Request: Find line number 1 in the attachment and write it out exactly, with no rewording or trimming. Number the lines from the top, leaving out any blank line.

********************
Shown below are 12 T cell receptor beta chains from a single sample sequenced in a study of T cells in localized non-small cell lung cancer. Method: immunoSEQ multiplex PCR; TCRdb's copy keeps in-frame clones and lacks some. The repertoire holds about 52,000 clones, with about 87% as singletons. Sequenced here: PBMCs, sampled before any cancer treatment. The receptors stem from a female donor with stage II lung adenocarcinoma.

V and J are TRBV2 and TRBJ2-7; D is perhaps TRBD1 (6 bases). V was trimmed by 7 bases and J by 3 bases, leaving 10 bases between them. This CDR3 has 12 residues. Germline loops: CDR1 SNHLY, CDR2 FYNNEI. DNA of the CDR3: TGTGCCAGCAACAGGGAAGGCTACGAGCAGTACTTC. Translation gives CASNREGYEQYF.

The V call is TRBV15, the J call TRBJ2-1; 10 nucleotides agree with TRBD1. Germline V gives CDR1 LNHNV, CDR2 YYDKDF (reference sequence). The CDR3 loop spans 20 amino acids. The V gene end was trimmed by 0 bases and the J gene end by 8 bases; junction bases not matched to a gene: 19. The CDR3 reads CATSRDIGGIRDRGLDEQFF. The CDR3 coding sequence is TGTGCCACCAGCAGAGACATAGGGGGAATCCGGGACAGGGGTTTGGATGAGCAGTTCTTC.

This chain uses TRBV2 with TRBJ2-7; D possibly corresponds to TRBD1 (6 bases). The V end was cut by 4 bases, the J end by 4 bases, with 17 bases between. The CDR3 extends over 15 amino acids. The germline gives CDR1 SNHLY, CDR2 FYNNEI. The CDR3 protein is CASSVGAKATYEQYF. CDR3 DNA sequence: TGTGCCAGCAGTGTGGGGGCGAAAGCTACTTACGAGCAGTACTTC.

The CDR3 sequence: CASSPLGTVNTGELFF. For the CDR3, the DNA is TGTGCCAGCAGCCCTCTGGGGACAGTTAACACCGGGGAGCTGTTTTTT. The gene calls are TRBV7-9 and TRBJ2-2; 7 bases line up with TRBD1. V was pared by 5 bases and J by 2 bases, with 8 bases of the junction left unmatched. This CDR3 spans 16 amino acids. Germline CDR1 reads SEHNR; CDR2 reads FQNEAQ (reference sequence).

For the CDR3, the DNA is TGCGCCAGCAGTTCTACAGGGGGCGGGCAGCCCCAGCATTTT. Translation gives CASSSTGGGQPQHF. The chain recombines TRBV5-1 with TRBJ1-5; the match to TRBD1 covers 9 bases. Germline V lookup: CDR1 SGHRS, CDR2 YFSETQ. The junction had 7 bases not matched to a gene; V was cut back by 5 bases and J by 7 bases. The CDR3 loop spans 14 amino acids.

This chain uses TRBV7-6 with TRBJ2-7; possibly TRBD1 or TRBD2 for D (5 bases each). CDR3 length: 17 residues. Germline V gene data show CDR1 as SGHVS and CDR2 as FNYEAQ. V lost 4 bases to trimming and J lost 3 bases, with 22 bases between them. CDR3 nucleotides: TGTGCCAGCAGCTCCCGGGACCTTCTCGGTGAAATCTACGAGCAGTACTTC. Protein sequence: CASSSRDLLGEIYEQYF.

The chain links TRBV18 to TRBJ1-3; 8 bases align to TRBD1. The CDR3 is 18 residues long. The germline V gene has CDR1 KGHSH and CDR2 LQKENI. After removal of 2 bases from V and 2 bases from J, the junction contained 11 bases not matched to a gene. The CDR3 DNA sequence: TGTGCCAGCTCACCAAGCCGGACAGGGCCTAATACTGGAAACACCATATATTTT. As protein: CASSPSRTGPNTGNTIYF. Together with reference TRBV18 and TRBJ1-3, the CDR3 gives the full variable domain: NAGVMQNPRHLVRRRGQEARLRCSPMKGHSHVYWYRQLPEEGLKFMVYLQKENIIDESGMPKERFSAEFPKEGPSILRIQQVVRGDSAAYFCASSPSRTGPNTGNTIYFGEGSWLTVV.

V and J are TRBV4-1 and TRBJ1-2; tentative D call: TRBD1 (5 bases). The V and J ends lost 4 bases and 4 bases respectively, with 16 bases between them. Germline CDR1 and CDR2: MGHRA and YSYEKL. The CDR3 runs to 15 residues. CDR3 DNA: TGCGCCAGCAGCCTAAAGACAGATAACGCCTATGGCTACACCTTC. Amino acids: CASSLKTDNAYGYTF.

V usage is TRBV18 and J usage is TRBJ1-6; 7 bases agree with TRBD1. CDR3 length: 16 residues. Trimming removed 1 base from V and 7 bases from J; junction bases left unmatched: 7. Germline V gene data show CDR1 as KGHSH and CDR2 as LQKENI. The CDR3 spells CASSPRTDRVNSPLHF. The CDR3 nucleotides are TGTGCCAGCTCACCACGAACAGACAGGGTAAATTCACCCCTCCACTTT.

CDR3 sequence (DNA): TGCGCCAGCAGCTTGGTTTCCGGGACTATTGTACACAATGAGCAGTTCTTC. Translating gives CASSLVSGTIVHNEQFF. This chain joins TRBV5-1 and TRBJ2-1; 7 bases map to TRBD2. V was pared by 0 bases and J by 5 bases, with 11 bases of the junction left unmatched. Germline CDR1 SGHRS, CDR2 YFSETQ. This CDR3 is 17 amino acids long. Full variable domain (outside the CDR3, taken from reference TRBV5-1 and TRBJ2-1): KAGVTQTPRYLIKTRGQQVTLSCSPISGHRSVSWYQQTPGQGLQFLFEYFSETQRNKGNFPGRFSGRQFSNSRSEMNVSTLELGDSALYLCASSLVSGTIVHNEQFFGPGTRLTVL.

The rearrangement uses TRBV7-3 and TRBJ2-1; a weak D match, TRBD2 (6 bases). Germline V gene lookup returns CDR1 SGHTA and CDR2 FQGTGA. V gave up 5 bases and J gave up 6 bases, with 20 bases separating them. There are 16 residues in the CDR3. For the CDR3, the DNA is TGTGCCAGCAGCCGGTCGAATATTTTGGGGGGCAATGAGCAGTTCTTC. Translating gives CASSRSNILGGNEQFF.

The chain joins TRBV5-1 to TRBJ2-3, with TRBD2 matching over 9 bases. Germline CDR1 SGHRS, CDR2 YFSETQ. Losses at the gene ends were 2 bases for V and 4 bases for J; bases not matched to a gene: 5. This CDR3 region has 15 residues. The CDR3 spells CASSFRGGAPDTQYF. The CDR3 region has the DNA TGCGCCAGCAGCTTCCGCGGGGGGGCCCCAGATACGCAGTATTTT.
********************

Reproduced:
Shown below are 12 T cell receptor beta chains from a single sample sequenced in a study of T cells in localized non-small cell lung cancer. Method: immunoSEQ multiplex PCR; TCRdb's copy keeps in-frame clones and lacks some. The repertoire holds about 52,000 clones, with about 87% as singletons. Sequenced here: PBMCs, sampled before any cancer treatment. The receptors stem from a female donor with stage II lung adenocarcinoma.